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One thing about the Malvern Hills is that they are easy to spot due to their distinctive shape. If you happen to be in south Worcestershire and see an interestingly shaped ridge to the west it is not the Welsh mountains as my dad once thought but the beautiful Malvern Hills which mark the border with Herefordshire. At certain times of the year the sun can be seen setting behind them from the Worcester area and this can be a spectacular sight. I am not a particularly enthusiastic walker nor am I overly fit. I suspect that someone who could tick one or both of those boxes would get more out of the hills than me although I still find that they make a pleasant afternoon out. There are three walks which I have undertaken and would like to share my views about. The highest point in the hills is Worcestershire Beacon which can be reached by walking up the hill from the town of Great Malvern. This walk can be tiring on the legs but does not require a superb level of fitness. St Anne's well (one of the sources of Malvern water) is situated near to this path in a building which also houses a café. I would recommend a couple of hours for this walk depending on fitness levels and how much scenery you wish to take in. Another lovely spot is British camp which can be reached by a shorter albeit steep climb. A convenient car park and pub can be found at Wyche cutting near to the bottom of the path. Ice cream vans can often be found parked up too so plenty of opportunity for refreshments. It only takes a few minutes to reach the top of the hill from the car park but allow time to enjoy the views. It is also possible to walk across the hills from Colwall on the west side to Great Malvern on the east. It is about ten years since I did this and while I do not recall the trip in detail I would recommend it (get hold of an OS map and plan your exact route). The climb up the hill from Colwall is fairly gentle (as hills go) and the steep bit above Great Malvern is downhill. You can then catch a train back to Colwall. Whilst the Malvern hills are not mountains do bear in mind that it can be chilly on top due to the wind. Also it is not a bad idea to take a camera and pair of binoculars if planning to climb them as the views are spectacular and you can see for miles on a clear day. I have generally found paths to be of reasonable quality but would recommend sturdy footwear that doesn't pick up stones easily. The Malvern Hills have been designated an area of outstanding natural beauty and it is easy to see why!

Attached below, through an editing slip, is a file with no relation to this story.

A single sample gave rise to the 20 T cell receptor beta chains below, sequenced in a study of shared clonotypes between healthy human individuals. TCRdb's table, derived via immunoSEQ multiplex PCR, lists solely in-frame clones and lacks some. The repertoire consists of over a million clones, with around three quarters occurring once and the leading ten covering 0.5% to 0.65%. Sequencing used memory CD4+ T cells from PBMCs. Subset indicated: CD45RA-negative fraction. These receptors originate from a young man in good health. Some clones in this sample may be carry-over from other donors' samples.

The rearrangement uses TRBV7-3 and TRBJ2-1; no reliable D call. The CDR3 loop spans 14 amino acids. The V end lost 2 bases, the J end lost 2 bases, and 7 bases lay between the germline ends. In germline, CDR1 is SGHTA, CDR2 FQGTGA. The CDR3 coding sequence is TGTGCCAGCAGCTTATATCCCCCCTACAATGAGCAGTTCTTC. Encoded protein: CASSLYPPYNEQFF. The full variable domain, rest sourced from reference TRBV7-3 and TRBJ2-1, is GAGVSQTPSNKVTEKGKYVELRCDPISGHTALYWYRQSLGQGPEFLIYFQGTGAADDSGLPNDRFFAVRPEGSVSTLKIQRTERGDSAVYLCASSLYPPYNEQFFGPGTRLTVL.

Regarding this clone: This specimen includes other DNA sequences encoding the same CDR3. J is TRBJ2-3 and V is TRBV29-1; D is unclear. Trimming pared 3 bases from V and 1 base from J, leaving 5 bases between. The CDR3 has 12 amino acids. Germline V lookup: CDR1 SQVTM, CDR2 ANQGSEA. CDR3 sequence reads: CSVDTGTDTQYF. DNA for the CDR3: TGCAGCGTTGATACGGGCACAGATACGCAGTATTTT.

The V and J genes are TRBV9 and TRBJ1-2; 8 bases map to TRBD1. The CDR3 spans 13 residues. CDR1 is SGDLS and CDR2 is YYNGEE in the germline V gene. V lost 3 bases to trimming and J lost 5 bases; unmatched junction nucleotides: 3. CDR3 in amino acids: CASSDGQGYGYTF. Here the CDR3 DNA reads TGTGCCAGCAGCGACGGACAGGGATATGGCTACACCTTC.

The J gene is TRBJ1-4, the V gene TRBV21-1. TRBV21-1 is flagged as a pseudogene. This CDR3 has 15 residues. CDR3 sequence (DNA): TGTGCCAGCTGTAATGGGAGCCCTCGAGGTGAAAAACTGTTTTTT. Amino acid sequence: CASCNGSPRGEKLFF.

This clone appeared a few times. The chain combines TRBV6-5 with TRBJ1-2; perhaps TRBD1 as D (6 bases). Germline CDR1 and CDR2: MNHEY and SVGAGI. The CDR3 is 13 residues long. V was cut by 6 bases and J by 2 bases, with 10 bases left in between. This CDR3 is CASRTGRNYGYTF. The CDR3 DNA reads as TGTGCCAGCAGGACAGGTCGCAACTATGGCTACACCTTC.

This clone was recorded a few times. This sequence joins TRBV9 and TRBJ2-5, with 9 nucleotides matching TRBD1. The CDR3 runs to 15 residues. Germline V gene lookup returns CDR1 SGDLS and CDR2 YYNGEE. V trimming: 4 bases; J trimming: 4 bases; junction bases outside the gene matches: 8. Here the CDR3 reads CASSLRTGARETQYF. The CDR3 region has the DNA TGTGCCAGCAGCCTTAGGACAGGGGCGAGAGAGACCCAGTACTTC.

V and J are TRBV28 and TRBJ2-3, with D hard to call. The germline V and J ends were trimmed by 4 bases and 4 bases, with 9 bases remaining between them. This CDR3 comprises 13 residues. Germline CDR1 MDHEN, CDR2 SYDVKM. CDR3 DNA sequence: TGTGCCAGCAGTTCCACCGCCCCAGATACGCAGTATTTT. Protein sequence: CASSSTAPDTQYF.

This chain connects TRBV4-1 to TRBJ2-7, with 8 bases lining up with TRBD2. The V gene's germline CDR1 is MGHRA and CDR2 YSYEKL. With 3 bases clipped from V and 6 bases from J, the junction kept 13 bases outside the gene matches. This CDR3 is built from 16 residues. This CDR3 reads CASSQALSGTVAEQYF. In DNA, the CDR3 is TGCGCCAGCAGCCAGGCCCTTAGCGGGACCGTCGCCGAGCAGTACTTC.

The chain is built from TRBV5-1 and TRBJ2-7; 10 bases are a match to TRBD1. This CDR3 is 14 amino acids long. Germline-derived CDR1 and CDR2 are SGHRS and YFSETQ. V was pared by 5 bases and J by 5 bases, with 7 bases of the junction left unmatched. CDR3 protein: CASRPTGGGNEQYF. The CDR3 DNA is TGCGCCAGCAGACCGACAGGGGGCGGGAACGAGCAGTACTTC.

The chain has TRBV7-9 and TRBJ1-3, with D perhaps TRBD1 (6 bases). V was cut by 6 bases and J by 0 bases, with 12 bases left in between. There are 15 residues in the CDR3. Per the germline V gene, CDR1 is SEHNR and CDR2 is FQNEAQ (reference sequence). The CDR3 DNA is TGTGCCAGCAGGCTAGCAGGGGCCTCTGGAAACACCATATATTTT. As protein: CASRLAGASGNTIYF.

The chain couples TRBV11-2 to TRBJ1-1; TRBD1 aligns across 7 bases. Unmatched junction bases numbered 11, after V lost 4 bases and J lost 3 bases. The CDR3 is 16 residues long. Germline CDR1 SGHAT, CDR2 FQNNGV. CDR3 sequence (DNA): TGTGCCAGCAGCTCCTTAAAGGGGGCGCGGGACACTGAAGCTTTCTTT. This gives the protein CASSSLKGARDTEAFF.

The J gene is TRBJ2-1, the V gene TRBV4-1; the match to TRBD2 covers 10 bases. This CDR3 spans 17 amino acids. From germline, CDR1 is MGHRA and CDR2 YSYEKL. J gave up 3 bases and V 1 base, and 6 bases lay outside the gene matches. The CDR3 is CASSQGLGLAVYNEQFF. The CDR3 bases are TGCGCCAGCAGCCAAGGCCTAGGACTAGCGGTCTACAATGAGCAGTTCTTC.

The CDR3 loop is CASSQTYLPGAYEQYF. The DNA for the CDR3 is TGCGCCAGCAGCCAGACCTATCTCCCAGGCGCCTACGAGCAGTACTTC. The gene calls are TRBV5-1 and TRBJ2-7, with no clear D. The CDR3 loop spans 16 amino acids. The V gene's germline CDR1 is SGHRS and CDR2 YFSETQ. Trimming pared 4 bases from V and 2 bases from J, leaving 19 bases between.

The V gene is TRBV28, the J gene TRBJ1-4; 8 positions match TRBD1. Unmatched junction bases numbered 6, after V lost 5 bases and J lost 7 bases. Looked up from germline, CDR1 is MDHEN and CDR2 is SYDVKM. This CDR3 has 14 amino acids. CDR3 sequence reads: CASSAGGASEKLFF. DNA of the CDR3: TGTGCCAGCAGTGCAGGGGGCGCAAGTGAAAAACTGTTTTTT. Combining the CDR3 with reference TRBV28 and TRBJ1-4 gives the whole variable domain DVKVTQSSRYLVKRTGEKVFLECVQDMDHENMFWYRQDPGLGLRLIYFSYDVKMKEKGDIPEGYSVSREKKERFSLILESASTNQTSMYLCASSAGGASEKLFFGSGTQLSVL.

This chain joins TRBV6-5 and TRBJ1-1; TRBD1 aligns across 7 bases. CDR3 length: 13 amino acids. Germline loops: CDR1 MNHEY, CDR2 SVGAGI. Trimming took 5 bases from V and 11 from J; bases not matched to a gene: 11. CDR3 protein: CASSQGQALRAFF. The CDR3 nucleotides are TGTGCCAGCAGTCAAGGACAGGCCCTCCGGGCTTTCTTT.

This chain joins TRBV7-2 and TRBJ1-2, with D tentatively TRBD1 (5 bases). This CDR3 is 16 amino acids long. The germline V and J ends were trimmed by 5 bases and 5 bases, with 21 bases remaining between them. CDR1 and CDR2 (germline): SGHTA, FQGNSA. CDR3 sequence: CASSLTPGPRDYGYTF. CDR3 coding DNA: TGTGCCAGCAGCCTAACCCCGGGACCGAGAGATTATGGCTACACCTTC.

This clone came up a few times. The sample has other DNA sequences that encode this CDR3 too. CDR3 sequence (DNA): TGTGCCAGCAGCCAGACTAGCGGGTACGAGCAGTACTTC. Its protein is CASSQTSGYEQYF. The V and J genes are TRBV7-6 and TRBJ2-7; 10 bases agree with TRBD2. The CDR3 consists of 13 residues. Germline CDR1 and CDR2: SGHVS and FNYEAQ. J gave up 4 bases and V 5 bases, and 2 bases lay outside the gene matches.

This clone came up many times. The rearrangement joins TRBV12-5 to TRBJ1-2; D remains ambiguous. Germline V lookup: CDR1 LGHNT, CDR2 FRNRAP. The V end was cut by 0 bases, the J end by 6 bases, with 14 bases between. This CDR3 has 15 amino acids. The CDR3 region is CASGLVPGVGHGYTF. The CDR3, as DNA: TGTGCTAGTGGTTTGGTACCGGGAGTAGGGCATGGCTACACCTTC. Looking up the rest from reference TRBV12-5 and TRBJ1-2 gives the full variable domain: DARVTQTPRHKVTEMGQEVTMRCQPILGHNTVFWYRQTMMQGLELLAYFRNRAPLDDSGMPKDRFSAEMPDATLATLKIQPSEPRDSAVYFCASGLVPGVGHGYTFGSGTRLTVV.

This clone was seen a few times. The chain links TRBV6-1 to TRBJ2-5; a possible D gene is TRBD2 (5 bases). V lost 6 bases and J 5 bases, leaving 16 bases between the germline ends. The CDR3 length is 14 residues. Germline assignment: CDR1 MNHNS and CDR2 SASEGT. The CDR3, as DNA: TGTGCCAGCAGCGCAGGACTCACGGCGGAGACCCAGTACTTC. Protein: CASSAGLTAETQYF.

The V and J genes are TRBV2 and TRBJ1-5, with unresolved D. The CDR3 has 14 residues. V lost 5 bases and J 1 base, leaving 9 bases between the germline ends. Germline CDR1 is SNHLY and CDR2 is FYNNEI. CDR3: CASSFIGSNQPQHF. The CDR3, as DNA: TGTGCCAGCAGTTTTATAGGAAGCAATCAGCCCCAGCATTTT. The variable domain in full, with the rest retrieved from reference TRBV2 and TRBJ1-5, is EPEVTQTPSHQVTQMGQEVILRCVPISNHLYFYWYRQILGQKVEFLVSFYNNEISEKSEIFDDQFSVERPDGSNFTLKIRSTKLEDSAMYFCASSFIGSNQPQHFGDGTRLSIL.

We went for a walk in the beautiful Malvern Hills in Worcestershire the other day and were really impressed by the landscape and stunning views. Gaining access to the hills themselves was at first slightly problematic for us as we turned up on spec, aren't locals, and were navigating only by road-map, but we hazily remembered parking in some sort of 'quarry car park' when we first visited the area a number of years ago - and looking for a 'quarry car park' turned out the be just the right thing to do. From Great Malvern (confusingly, known just as 'Malvern' on some of the road signs) we headed down the B4218 towards Colwall and turned off at Wyche Cutting (quarry) car park - it costs £2 to park there for the day. Back at home I now see that Malvern District Council gives excellent info on access to the hills on their website: http://malvern.whub.org.uk/home/mhc-tourism-walking-the-hills From the Wyche Cutting car park it's a steep walk on fairly muddy paths through pretty ash, sycamore and rowan woodlands up to the top of the Malvern hills. It takes roughly 15-20 minutes to get onto the open hills themselves and we found it quite a 'do-able' even bearing in mind we were accompanied by our four year old - who managed the walk up and down, together with a fair bit of running about 'up top' - very well. The Malverns run (very) roughly north south and have a sort of an undulating 'saddle' along the top ridge, that the conservators of the hill district have (probably quite controversially, when the work was first done) tarmacced over with a sturdy pavement / path. This gives the area - which is actually otherwise quite 'wild' - a slightly unfortunate 'municipal park' feel but on the plus sides, it makes for a very easy surface for walking on, helps with accessibility enormously and also undoubtedly helps prevent erosion on the hills. The Malverns at this northern end where we visited are made largely of granite, and on the exposed slopes near the paths you could see through the grass to where the rock had weathered to - practically - a thin gravel-path consistency in many places; the tarmac must help guard against this. Because of the accessibility, and the quality of the walking surfaces there were people from all walks of life up on the hills when we visited, from families with small children (though the terrain on the way up, on the route we took is probably not suitable for most push-chairs), to all-weather-gear-clad serious hill-walker-types (who were obviously only taking in the metalled-surface parts of the walk as part of a more serious hike) to cyclists and joggers and old ladies out for a gentle afternoon stroll. I would say that - although when we went we very foolishly we didn't take our walk in the Malverns seriously enough - the high level of accesssibility and because of the tarmac paths, the city-centre parkland feel of the place make the hill environment quite deceptive; you are really moderately high up there (around 400m according to the district council website) and the weather can turn bad surprisingly quickly. It would not be a good idea to go there unprepared with warmer clothing and a rain-proof coat, even on a seemingly nice autumn day. There are occasional craggy parts alongside the walks that with a little effort, one of your family members could manage to fall off and injure themselves, and also some steep drops in the woodlands on the way up, so younger kids should be monitored at all times. The views from the top are absolutely stunning: you look out across the Vale of Evesham to Cotswold Escarpment to the east, and westwards over wooded bracken moorland towards the mountains of Wales. The Malvern Hills themselves, which rise up to the north and south along the walk are also spectacular. It is a gorgeous piece of countryside, and only about 20- 30 minutes from the M5, so very easily accessible! We were really impressed with this part of the country, and will be visiting to explore more of the surrounding area again soon.